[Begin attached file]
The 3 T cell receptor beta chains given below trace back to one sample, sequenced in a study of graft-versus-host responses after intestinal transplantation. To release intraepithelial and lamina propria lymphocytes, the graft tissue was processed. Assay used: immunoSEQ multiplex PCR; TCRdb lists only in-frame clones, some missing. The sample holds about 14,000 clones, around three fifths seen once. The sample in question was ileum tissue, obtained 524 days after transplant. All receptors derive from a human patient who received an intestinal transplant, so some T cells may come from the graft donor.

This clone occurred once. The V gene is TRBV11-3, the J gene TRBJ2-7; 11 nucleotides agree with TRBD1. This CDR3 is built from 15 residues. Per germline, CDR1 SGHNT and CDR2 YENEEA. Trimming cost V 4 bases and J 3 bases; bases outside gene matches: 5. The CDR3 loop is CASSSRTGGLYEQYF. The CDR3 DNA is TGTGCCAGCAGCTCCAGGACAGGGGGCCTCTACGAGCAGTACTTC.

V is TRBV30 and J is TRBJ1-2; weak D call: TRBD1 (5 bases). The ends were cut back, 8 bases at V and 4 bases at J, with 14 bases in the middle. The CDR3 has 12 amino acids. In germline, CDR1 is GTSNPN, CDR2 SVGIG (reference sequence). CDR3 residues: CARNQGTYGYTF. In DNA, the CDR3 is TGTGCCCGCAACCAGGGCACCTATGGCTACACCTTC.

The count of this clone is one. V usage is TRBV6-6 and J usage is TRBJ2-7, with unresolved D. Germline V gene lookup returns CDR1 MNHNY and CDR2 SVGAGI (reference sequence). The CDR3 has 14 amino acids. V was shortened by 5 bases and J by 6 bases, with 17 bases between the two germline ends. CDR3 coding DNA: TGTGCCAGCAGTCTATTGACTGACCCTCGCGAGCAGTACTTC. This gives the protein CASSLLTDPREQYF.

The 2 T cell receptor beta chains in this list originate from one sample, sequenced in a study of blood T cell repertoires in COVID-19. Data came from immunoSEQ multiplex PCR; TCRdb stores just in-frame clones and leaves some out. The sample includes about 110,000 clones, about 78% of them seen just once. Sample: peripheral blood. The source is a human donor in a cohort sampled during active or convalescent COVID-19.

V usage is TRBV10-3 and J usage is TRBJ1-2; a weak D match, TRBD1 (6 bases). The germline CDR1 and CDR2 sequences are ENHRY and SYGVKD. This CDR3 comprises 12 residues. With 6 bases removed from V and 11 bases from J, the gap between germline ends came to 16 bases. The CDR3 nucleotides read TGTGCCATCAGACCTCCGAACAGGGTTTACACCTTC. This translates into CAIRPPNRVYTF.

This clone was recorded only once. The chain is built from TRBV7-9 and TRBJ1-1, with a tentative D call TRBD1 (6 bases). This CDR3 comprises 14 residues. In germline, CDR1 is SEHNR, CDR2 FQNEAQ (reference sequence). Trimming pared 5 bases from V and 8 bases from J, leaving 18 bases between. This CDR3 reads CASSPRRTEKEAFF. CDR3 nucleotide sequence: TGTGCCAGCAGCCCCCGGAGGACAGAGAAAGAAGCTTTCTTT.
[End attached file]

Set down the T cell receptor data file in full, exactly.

The 3 T cell receptor beta chains given below trace back to one sample, sequenced in a study of graft-versus-host responses after intestinal transplantation. To release intraepithelial and lamina propria lymphocytes, the graft tissue was processed. Assay used: immunoSEQ multiplex PCR; TCRdb lists only in-frame clones, some missing. The sample holds about 14,000 clones, around three fifths seen once. The sample in question was ileum tissue, obtained 524 days after transplant. All receptors derive from a human patient who received an intestinal transplant, so some T cells may come from the graft donor.

This clone occurred once. The V gene is TRBV11-3, the J gene TRBJ2-7; 11 nucleotides agree with TRBD1. This CDR3 is built from 15 residues. Per germline, CDR1 SGHNT and CDR2 YENEEA. Trimming cost V 4 bases and J 3 bases; bases outside gene matches: 5. The CDR3 loop is CASSSRTGGLYEQYF. The CDR3 DNA is TGTGCCAGCAGCTCCAGGACAGGGGGCCTCTACGAGCAGTACTTC.

V is TRBV30 and J is TRBJ1-2; weak D call: TRBD1 (5 bases). The ends were cut back, 8 bases at V and 4 bases at J, with 14 bases in the middle. The CDR3 has 12 amino acids. In germline, CDR1 is GTSNPN, CDR2 SVGIG (reference sequence). CDR3 residues: CARNQGTYGYTF. In DNA, the CDR3 is TGTGCCCGCAACCAGGGCACCTATGGCTACACCTTC.

The count of this clone is one. V usage is TRBV6-6 and J usage is TRBJ2-7, with unresolved D. Germline V gene lookup returns CDR1 MNHNY and CDR2 SVGAGI (reference sequence). The CDR3 has 14 amino acids. V was shortened by 5 bases and J by 6 bases, with 17 bases between the two germline ends. CDR3 coding DNA: TGTGCCAGCAGTCTATTGACTGACCCTCGCGAGCAGTACTTC. This gives the protein CASSLLTDPREQYF.

The 2 T cell receptor beta chains in this list originate from one sample, sequenced in a study of blood T cell repertoires in COVID-19. Data came from immunoSEQ multiplex PCR; TCRdb stores just in-frame clones and leaves some out. The sample includes about 110,000 clones, about 78% of them seen just once. Sample: peripheral blood. The source is a human donor in a cohort sampled during active or convalescent COVID-19.

V usage is TRBV10-3 and J usage is TRBJ1-2; a weak D match, TRBD1 (6 bases). The germline CDR1 and CDR2 sequences are ENHRY and SYGVKD. This CDR3 comprises 12 residues. With 6 bases removed from V and 11 bases from J, the gap between germline ends came to 16 bases. The CDR3 nucleotides read TGTGCCATCAGACCTCCGAACAGGGTTTACACCTTC. This translates into CAIRPPNRVYTF.

This clone was recorded only once. The chain is built from TRBV7-9 and TRBJ1-1, with a tentative D call TRBD1 (6 bases). This CDR3 comprises 14 residues. In germline, CDR1 is SEHNR, CDR2 FQNEAQ (reference sequence). Trimming pared 5 bases from V and 8 bases from J, leaving 18 bases between. This CDR3 reads CASSPRRTEKEAFF. CDR3 nucleotide sequence: TGTGCCAGCAGCCCCCGGAGGACAGAGAAAGAAGCTTTCTTT.